In fact, it seems to me that this entire issue of “political correctness” is precisely about this: do individuals have the right to believe and say things that are offensive to other individuals? Do my freedoms include the right to be protected against anything I find offensive?
In my case, at least, they probably don’t. If you want to call me a dirty WOP, or a stupid Christian, or a narrowminded WASP, I have no recourse. I object that those are perjorative insults, but you are free to use them. But what about the game?
In one of my games, a half-orc player character insulted one of my non-player dwarfs. The dwarf took it in stride and responded, “Did your mother like orcs?” That certainly would have been politically incorrect if our rules applied to that world, but it was entirely appropriate within the context–and that is the key. Our worlds, be they fantasy, futuristic, historic, or something else, are filled with people whose views and prejudices are part of their time and place. In literature we use science fiction and fantasy to explore real-life issues. Enemy Mine is very much about overcoming racial prejudice, despite the fact that the tension is between humans and aliens. Captain Kirk says in Star Trek VI: The Undiscovered Country, “I’ve always hated Klingons,” again exploring racial tensions. If you’ve never seen the classic movie Tick, Tick, Tick, you’ve missed a story that is very much about southern blacks and whites overcoming their differences. We use art, and particularly fiction, to explore these kinds of concepts. The characters within the stories are intentionally politically incorrect, because that is the only way we can convey our message.
There is a caveat here. We are gathered at the gaming table to have fun, to enjoy ourselves. Every one of us has limits, lines we do not want to cross. How graphic is the violence, or the sex? Are there particular abberations which bother someone at the table? Some won’t want to play a game that explores rape, or abortion, or–well, there are many aspects of reality that make us uncomfortable individually, and when we get together to play a game we should know what those lines are and not cross them, not make our fellow players uncomfortable.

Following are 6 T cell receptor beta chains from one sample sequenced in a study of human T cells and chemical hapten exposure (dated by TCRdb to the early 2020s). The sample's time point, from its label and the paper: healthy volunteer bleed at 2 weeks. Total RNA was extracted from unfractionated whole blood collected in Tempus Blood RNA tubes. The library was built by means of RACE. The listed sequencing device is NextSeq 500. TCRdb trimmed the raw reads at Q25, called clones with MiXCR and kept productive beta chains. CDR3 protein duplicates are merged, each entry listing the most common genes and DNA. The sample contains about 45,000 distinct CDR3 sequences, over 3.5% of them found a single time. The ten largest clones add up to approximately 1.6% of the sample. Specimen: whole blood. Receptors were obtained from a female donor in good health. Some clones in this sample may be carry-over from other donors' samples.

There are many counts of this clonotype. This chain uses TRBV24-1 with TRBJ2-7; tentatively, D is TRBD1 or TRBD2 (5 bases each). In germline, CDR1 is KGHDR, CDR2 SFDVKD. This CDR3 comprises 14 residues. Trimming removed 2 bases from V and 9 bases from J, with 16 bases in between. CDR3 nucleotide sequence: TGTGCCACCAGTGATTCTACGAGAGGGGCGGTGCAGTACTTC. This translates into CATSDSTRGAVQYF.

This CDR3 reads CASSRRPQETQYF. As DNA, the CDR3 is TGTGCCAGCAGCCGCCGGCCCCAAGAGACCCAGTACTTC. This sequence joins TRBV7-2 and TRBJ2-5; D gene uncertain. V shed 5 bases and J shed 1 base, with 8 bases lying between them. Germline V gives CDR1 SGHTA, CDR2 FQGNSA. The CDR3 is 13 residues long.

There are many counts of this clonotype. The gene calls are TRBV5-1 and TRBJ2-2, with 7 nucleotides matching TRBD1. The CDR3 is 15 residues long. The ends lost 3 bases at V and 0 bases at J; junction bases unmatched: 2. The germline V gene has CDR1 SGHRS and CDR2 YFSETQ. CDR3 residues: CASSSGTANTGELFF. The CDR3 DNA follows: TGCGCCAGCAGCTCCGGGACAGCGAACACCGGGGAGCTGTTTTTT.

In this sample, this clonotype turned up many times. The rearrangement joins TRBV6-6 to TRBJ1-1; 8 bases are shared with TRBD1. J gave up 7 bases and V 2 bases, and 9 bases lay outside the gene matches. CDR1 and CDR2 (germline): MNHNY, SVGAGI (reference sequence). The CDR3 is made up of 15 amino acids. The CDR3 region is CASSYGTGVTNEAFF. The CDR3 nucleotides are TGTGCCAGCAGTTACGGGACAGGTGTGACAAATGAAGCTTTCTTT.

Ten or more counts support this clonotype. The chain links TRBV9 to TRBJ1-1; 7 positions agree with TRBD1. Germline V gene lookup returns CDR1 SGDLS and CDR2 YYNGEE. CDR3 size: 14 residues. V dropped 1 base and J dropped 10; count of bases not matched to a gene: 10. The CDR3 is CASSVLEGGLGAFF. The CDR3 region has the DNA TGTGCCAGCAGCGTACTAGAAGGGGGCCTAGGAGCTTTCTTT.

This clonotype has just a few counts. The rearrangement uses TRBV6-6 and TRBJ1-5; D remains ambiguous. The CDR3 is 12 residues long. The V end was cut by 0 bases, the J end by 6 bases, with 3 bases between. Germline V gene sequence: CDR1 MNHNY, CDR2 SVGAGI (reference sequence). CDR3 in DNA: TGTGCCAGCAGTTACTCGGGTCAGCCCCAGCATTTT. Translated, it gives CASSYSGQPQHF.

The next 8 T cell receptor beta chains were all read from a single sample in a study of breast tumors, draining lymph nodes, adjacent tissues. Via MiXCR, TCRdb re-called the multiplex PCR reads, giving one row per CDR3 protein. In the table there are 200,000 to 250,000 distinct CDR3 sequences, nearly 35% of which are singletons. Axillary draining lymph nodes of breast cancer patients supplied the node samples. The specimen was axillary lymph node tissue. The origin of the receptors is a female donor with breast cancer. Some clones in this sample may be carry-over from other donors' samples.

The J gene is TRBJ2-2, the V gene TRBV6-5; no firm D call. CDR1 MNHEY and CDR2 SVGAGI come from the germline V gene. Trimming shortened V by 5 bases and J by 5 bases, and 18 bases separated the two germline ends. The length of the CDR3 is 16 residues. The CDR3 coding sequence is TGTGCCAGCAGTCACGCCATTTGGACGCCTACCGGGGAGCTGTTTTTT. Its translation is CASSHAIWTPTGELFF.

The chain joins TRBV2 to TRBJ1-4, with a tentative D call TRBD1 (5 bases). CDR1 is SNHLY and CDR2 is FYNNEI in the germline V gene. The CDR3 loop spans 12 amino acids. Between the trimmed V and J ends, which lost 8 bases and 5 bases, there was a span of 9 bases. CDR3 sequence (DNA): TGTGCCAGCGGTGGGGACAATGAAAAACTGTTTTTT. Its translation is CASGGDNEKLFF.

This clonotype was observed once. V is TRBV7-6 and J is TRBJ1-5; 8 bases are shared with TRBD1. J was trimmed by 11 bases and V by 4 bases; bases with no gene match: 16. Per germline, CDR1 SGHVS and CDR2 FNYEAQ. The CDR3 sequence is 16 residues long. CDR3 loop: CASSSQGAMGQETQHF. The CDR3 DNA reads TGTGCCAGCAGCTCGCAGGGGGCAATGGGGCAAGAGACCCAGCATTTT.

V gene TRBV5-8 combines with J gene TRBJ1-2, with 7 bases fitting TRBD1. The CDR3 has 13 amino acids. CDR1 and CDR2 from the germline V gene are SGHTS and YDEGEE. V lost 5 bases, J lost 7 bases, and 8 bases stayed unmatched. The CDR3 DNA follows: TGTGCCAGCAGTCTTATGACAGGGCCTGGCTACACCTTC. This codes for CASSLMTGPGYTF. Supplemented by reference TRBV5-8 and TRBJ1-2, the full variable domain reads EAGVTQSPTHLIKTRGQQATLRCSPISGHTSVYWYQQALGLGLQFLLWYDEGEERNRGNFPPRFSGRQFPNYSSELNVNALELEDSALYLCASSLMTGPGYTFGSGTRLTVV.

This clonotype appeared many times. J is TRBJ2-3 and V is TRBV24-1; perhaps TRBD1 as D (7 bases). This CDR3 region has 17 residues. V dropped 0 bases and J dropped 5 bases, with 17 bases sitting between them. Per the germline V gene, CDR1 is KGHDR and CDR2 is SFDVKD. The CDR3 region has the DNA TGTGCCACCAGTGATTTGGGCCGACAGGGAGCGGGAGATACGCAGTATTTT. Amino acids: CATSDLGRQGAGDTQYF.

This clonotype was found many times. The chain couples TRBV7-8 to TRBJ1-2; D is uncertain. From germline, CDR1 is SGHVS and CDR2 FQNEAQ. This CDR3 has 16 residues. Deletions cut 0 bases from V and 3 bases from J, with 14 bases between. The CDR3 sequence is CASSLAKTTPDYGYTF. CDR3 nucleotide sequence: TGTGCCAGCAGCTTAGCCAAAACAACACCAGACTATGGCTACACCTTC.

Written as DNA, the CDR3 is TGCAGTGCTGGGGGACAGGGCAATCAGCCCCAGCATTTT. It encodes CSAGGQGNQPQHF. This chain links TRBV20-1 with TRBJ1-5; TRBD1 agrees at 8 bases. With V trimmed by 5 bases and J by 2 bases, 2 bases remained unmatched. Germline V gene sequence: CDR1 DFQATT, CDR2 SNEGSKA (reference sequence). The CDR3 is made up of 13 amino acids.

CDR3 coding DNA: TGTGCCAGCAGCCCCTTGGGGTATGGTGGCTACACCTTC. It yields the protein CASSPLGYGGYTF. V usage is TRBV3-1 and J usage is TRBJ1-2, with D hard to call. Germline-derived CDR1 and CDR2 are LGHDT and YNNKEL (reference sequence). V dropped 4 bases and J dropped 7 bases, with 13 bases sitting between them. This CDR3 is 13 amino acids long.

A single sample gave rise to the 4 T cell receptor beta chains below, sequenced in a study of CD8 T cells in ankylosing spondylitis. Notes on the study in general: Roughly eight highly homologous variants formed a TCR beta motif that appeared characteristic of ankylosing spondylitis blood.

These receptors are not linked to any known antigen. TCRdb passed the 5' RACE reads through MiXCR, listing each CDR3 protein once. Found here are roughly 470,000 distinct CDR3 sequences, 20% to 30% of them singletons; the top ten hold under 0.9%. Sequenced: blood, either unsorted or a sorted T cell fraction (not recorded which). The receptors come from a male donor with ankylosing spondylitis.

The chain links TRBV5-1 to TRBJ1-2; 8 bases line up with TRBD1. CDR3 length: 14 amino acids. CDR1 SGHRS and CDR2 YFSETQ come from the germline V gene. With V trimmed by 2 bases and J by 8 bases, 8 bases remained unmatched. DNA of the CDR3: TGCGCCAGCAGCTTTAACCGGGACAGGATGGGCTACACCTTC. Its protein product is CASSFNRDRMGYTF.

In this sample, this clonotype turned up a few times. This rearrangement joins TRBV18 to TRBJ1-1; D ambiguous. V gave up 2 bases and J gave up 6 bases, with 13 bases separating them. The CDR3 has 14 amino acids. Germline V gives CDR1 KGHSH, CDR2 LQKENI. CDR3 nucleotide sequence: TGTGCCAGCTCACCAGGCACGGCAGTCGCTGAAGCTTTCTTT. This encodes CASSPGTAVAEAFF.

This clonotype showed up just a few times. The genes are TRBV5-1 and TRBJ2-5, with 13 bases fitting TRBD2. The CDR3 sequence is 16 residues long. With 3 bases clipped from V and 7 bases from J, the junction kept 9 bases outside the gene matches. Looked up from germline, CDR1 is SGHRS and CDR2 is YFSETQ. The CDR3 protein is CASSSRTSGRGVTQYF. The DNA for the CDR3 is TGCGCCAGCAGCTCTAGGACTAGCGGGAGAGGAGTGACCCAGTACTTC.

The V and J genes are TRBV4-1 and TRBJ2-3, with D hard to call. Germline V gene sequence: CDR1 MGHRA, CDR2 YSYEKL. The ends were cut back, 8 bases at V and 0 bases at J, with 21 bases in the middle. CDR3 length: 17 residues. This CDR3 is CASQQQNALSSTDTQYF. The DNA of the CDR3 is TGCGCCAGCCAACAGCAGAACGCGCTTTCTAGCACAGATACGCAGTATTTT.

I don’t believe in being politically correct. I also don’t believe in being impolite to people. That doesn’t mean that I can’t have rude characters in my games or my books or my stories. That political incorrectness is sometimes necessary to explore ideas and beliefs that are different from our own, and so come to understand each other better.
This is Faith in Play #27: Believing Balance, for February 2020.
Over a year ago we began a series on the notion that in the Original Advanced Dungeons & Dragons® game system alignment was the True Religion, what characters actually believed. We have since examined those beliefs in Goodness, Wickedness, Order, and Individualism, the four sides of the alignment grid. However, the game also included a center, a middle ground between each pair of creeds, which it called Neutral, and a character could be neutral in regard to law and chaos or in regard to good and evil, taking the middle ground.
There are actually four distinct ways in which neutrality can be achieved in play; the book puts a lot of focus on the third, and connects it to druidism, but for the many applications of neutrality in the game it is important to recognize these concepts. I label the four choices pragmatic, oblivious, druidic, and cross-principled. Let’s start with a brief tutorial. Remember, a character can be neutral in either axis, that is, a “neutral good” character is neutral in regard to law and chaos but committed to good as against evil, and a “lawful neutral” character is committed to the maintenance of order without regard for whether good or evil is the outcome.
The pragmatic neutral has a strong belief in that in which he is not neutral, but regards the other axis as tools to achieve this. A pragmatic neutral evil character seeks his own benefit, and accepts that sometimes that is achieved by supporting the social order and sometimes by opposing it in the name of liberty. He thus uses law and chaos as means to the end of his own gain.
The oblivious neutral does not recognize these as real values. A chaotic oblivious neutral believes in liberty at any cost, and when people say that law is required to protect people and bring benefit to the greater number, he replies that this is so much sophistry, that the difference between helping one person and helping many is an illusion, and the many are just as selfish as the one. To him, the concepts of good and evil simply do not exist; what matters is the struggle between law and liberty.